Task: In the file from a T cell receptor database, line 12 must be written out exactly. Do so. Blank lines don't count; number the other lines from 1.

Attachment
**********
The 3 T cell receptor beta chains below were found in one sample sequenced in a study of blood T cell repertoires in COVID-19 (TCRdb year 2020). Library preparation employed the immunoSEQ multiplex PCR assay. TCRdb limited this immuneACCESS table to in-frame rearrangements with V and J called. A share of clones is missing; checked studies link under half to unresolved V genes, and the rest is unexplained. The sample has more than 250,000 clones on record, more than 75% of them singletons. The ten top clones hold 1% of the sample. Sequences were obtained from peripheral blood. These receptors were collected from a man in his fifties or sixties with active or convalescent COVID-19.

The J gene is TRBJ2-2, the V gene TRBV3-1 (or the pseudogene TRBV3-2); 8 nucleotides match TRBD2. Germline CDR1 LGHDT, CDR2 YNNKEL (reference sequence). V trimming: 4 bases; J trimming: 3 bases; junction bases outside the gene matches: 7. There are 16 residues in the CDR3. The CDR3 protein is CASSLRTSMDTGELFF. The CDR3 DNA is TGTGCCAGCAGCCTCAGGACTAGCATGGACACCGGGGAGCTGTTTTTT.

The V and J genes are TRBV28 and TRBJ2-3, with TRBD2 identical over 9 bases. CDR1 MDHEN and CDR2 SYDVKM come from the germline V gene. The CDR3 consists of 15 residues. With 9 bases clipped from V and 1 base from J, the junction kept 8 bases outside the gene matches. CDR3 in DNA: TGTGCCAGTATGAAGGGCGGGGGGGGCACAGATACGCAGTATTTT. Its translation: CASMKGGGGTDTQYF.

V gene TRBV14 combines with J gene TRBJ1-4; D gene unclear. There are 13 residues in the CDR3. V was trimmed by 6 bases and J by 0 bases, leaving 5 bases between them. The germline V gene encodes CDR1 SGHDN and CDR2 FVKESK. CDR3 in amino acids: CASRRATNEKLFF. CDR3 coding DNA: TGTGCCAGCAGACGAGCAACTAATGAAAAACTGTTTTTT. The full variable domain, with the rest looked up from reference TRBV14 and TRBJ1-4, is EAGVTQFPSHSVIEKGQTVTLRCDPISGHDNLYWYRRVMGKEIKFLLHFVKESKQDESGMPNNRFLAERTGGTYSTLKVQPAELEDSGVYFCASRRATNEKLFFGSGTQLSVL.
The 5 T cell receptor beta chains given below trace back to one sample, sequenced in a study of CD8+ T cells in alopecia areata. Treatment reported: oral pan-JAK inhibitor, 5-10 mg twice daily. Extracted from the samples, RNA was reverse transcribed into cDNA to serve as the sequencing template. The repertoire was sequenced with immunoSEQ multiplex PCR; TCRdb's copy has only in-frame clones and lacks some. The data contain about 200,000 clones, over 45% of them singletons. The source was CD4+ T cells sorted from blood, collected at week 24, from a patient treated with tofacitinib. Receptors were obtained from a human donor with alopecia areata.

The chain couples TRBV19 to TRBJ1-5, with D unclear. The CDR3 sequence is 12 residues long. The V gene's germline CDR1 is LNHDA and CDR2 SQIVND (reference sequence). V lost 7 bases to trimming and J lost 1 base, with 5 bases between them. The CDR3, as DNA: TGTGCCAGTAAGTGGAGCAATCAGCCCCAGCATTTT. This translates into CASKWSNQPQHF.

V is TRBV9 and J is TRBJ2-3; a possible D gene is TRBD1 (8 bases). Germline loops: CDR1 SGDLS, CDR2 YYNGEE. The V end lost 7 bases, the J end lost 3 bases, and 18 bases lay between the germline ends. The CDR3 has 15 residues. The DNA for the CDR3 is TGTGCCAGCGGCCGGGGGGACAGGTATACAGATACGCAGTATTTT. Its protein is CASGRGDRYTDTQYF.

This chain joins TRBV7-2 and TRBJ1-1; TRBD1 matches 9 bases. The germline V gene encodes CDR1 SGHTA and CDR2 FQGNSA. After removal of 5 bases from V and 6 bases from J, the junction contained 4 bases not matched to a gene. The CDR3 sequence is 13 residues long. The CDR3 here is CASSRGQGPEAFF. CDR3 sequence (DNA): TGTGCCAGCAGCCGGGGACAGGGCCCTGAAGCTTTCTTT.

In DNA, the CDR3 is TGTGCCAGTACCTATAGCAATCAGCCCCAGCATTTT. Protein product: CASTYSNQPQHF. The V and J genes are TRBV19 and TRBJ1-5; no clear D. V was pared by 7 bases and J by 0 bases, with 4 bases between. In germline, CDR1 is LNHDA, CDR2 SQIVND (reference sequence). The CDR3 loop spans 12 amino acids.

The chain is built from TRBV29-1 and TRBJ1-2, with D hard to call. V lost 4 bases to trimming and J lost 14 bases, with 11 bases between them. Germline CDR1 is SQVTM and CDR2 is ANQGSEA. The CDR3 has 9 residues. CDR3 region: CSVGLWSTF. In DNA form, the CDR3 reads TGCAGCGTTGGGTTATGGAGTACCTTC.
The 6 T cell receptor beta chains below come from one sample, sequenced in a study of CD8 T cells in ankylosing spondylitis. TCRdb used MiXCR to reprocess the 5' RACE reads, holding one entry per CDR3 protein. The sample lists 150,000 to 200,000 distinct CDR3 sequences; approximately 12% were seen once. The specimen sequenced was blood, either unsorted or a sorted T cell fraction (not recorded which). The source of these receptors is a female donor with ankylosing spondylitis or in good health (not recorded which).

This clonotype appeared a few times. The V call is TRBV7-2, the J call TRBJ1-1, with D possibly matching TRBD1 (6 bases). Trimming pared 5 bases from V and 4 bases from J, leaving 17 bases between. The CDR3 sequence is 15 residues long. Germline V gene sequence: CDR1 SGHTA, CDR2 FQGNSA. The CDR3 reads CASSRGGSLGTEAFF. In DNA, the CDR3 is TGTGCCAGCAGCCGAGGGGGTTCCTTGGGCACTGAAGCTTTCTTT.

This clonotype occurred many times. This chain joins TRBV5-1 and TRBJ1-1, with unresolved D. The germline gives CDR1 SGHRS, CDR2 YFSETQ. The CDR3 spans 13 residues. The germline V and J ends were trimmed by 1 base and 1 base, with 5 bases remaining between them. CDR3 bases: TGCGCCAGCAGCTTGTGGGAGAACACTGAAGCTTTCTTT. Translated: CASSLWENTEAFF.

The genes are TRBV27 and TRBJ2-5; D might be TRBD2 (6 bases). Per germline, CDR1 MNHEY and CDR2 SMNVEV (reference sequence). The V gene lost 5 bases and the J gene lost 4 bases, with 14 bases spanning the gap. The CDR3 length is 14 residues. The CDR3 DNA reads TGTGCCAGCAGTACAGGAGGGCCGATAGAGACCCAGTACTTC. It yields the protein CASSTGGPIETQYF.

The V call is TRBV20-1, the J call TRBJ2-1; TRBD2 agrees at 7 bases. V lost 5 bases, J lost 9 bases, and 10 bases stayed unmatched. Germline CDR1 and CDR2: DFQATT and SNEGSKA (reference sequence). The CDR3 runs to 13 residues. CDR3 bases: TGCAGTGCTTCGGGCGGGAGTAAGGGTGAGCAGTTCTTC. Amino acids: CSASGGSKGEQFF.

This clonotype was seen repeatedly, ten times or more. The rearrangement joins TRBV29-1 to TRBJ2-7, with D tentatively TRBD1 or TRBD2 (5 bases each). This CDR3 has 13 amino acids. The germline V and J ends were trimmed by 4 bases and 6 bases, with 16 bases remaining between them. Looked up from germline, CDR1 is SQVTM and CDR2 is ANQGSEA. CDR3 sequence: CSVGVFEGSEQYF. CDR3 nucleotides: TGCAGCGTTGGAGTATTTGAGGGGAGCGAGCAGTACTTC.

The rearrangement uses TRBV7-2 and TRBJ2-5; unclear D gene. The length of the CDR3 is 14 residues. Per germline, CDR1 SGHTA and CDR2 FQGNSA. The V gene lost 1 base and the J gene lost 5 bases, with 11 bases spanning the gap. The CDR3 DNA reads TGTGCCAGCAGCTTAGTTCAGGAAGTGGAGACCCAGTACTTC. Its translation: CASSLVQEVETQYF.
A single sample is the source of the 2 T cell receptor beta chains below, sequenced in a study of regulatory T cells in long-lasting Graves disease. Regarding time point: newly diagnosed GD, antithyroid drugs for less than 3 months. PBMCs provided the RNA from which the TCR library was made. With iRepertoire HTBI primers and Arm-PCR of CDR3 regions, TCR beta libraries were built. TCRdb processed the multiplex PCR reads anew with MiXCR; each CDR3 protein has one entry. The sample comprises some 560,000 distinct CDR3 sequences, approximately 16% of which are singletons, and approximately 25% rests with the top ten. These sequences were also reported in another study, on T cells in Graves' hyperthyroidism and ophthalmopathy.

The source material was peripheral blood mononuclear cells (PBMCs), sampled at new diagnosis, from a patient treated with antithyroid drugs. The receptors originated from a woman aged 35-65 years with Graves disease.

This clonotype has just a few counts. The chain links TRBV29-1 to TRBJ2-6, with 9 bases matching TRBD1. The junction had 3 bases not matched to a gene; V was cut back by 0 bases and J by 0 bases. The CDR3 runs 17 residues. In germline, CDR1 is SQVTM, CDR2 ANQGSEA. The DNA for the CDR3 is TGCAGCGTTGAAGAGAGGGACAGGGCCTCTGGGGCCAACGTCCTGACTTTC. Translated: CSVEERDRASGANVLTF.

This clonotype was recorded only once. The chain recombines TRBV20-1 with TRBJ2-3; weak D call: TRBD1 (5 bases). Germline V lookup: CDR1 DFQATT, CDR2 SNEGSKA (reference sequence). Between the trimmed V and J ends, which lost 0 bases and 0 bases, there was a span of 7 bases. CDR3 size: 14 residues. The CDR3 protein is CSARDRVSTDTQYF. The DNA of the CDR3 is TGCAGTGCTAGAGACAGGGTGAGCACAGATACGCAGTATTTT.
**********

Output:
This clonotype appeared a few times. The V call is TRBV7-2, the J call TRBJ1-1, with D possibly matching TRBD1 (6 bases). Trimming pared 5 bases from V and 4 bases from J, leaving 17 bases between. The CDR3 sequence is 15 residues long. Germline V gene sequence: CDR1 SGHTA, CDR2 FQGNSA. The CDR3 reads CASSRGGSLGTEAFF. In DNA, the CDR3 is TGTGCCAGCAGCCGAGGGGGTTCCTTGGGCACTGAAGCTTTCTTT.